Tim O'Reilly, President and CEO of O'Reilly & Associates, Inc.,
responds to the "Halloween Document", an internal Microsoft memorandum
analyzing Open Source software and its potential impact for
Microsoft. The memo, posted on the Internet by Open Source evangelist
Eric Raymond two days ago, is at:
An Open Letter to Microsoft
In the already infamous
"Halloween Document", you laid out a strategy
for competing with the Open Source movement. You say:
"OSS projects have been able to gain a foothold in many server
applications because of the wide utility of highly commoditized, simple
protocols. By extending these protocols and developing new protocols, we
can deny OSS projects entry into the market."
The point that you seem to miss is that it is these simple, commoditized
protocols and a culture of building freely on the work of others that
brought us the explosion of innovation known as the Internet. And while
the Internet has opened new areas of competition for Microsoft, it has
also opened up enormous opportunities.
I'm not just talking about new information businesses like Expedia. You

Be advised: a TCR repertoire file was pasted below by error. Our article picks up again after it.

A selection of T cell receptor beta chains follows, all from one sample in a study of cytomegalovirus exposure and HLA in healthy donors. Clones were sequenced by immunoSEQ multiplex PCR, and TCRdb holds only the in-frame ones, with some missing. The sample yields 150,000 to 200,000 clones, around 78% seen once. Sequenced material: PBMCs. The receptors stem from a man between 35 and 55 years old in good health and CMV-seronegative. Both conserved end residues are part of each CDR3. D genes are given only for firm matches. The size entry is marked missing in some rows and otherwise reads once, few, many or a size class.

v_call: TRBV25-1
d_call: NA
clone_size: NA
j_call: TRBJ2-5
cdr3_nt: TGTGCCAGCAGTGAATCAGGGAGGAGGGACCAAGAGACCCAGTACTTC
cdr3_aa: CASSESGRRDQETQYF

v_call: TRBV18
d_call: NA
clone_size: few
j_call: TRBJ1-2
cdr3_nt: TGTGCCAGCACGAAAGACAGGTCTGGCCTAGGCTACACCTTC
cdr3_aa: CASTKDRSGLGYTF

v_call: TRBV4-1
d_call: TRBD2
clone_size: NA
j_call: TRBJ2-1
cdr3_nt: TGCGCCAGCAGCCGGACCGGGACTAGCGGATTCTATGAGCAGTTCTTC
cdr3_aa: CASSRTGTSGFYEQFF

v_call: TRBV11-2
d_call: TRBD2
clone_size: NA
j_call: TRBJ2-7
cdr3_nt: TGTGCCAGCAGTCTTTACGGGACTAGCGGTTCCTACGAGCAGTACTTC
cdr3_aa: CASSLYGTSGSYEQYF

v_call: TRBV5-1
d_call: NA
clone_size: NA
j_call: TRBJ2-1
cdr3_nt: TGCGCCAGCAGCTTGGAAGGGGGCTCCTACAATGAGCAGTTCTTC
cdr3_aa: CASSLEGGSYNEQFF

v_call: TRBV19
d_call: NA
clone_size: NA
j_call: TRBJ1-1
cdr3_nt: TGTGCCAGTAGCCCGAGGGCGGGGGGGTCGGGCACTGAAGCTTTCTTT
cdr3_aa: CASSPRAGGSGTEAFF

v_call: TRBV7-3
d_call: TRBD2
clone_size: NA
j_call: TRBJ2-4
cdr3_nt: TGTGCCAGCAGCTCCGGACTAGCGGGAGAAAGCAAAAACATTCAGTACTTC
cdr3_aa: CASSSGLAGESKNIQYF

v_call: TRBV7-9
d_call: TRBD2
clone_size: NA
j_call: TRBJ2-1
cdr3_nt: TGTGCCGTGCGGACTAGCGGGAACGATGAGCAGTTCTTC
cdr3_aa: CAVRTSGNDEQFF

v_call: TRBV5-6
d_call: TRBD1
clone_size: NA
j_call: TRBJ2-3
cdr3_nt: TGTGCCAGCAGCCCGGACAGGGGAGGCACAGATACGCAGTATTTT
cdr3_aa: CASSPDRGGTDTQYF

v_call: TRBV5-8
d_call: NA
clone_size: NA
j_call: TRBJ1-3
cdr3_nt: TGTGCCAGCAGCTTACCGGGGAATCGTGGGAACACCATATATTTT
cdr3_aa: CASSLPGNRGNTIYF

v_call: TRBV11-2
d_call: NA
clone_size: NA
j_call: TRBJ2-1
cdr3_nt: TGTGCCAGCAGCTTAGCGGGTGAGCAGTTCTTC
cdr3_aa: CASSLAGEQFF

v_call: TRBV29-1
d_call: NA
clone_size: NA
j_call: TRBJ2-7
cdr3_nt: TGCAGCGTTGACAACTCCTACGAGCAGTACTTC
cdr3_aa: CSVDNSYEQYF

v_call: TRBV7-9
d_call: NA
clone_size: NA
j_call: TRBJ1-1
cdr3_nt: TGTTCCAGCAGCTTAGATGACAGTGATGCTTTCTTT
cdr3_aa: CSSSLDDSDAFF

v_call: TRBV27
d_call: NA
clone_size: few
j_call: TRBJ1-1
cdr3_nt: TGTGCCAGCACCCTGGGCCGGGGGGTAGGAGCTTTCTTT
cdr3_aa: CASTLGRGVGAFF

have only to look at your two major breadwinners, the Windows operating
system and the Office application suite, to see the positive impact of
Open Source on your bottom line. Internet-enabling Windows and Office
has been the major source of new features that make it worthwhile for
customers to buy new systems or upgrade their applications. Lacking the
Internet, you would have had to rely on such dubious innovations as
Microsoft Bob to drive upgrade revenue. And now you want to undermine
Open Source? Try to be serious!
The collaborative, massively distributed development process behind the
Internet and Open Source projects is not your enemy. It is your
friend, the source of basic research that you can turn into your next
generation of products.
At bottom, the Open Source movement is an expression of the Western
academic tradition, innovation and discovery through the free exchange
of ideas. You rig that system at your peril. You have only to look at
the stagnation of Soviet science and industry under a centralized
autocratic system, versus the innovation that happened in our free
markets, to see what fate you have in store for yourselves if you
Microsoft is too smart a company to sacrifice long-term vitality for
short-term advantage. Instead of trying to crush Open Source, you
should follow the lead of companies like O'Reilly, IBM and Silicon
Graphics, who are supporting various Open Source communities while
finding ways to build commercial added-value products on the open
platforms these communities provide.
-- Tim O'Reilly
President and CEO, O'Reilly & Associates, Inc.
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Day and an annual Perl Conference.
responses to Tim's letter.